7.4

Guy Clark: The Best of the Dualtone Years Review

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Guy Clark: <i>The Best of the Dualtone Years</i> Review

Even in the midst of the losses that made 2016 such a sadly memorable year, Guy Clark’s death last May seemed particularly painful. Yet like Leonard Cohen, his worn, dusky narratives always appeared as a kind of ill-fated prelude to an inevitable demise. His was a pervasive sadness that summoned both hope and heartache all at the same time. Indeed, it was a voice that spoke to the desperation and longing within all us. While it didn’t always emphasize optimism, it did make us feel like none of us are not alone, even in our bleakest moments.

As the man responsible for such classics as “Desperados Waiting for a Train” and “L.A. Freeway,” Clark saw his songs recorded by a veritable who’s who of Americana elite: Johnny Cash, Emmylou Harris, Brad Paisley and Kenny Chesney among them. He also mentored any number of up and coming artists, like Steve Earle and his pal Townes Van Zandt, singer/songwriters whose no-nonsense style makes their debt to Clark all too obvious.

Yet, there was always something singular about Clark’s delivery, an Everyman struggling to make sense of the lopsided world that surrounded him. In a career that spanned nearly two dozen albums recorded over the course of four decades, he wrote and sang songs that never failed to touch our emotions and pierce our souls. And while this sampler doesn’t begun cover the whole of his efforts, it does boast enough essential songs to qualify it as an adequate introduction.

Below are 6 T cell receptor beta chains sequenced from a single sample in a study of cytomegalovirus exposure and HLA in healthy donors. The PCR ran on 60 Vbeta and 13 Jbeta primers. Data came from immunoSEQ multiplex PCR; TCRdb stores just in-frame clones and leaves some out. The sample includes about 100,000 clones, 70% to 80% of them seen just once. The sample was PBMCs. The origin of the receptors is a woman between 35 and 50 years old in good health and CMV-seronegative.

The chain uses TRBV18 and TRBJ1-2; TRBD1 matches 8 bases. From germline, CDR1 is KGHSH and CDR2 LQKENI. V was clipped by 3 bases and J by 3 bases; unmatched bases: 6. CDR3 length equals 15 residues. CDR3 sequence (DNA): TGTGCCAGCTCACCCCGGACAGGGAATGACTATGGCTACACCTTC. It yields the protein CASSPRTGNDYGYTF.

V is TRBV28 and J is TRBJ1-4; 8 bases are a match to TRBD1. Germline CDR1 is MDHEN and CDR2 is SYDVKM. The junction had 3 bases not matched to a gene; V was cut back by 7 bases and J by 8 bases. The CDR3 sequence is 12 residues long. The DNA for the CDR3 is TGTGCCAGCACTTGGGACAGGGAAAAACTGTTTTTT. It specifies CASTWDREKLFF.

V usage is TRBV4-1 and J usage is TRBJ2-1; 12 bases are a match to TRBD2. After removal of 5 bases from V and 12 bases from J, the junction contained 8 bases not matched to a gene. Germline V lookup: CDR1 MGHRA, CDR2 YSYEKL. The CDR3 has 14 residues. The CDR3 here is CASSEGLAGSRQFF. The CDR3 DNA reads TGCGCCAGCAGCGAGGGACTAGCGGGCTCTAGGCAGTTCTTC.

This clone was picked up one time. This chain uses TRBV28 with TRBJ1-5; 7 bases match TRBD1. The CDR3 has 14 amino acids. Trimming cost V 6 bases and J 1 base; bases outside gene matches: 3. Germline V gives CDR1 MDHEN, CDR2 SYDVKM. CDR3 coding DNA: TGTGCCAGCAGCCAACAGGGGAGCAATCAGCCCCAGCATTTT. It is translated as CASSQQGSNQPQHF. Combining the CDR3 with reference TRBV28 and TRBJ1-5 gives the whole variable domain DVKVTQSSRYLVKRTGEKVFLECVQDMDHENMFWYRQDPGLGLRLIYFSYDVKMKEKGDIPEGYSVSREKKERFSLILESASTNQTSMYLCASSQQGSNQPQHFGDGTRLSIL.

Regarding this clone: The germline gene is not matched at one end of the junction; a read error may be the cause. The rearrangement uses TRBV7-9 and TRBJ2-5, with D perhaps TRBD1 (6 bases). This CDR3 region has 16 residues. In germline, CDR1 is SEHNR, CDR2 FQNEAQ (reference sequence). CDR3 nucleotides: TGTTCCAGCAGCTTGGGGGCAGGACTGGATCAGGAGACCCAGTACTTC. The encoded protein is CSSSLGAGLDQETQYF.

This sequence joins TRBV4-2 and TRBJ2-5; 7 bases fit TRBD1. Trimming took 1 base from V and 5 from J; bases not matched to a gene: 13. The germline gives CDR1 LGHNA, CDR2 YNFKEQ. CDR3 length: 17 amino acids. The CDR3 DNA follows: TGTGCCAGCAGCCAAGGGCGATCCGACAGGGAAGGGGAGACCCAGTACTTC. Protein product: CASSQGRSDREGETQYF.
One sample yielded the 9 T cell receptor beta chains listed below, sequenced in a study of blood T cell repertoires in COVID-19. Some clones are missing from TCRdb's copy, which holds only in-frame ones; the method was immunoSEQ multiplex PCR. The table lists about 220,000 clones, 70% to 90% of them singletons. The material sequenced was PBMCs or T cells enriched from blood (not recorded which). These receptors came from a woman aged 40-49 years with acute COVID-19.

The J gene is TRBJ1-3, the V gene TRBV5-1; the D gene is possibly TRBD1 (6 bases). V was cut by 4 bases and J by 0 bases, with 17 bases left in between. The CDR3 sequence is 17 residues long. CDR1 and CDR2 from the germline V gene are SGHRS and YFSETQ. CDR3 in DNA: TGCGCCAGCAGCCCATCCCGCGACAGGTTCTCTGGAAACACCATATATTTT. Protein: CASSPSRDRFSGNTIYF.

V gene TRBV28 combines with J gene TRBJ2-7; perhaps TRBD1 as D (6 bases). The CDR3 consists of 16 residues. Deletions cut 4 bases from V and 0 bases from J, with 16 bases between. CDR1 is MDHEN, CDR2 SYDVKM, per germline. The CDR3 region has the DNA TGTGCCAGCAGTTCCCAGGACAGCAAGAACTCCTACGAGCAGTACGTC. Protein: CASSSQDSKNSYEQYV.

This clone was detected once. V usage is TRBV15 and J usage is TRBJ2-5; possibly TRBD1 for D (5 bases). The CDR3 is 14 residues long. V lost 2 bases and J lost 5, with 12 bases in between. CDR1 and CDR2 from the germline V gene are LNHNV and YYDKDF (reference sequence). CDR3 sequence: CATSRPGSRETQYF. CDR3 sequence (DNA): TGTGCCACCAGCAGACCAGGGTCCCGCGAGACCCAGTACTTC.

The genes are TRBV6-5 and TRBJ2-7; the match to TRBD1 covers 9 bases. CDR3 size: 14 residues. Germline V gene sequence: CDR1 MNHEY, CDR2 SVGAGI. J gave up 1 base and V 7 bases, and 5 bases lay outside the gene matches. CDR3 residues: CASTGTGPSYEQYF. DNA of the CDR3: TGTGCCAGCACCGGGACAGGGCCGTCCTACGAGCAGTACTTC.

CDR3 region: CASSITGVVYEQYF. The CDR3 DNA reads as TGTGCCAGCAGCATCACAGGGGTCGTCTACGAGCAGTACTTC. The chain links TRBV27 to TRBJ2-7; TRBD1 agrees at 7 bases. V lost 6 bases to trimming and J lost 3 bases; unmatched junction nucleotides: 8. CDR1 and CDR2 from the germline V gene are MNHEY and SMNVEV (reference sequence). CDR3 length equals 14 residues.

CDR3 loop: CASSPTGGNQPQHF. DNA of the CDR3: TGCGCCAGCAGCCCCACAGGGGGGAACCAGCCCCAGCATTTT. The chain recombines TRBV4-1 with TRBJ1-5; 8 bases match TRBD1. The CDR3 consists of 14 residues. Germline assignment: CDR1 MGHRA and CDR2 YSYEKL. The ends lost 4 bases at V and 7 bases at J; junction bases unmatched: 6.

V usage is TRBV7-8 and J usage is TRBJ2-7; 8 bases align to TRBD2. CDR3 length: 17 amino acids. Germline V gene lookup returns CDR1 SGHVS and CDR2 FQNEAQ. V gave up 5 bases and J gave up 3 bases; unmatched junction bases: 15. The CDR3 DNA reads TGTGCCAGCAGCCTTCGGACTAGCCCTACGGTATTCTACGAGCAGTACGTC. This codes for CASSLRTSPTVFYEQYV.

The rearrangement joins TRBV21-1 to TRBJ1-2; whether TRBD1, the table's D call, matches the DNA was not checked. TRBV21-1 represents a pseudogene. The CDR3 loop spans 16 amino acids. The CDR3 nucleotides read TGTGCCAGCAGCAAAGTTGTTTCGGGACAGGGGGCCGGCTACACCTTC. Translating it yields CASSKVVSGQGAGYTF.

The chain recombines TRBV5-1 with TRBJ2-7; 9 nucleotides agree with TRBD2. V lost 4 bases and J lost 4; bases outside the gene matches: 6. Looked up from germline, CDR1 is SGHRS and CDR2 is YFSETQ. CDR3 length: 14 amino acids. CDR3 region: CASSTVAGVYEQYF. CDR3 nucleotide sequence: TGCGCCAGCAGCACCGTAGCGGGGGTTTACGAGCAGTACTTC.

Consequently, his most immortal classic, “Desperados” isn’t even included, and the equally iconic “L.A. Freeway” is rendered in a live performance. Still, that doesn’t diminish the quality of what is included. It’s nearly impossible to listen to the testimony of “The Randall Knife,” “My Favorite Picture of You” or his heartfelt take on Van Zandt’s “If I Needed You,” and not feel the onslaught of a proverbial lump in one’s throat.

The completist gets three bonus tracks in the form of unreleased demos at the end of the disc, and in these spare renditions, his cracked cadence finds a natural fit. A fitting requiem for a legacy so movingly and lovingly pursued.

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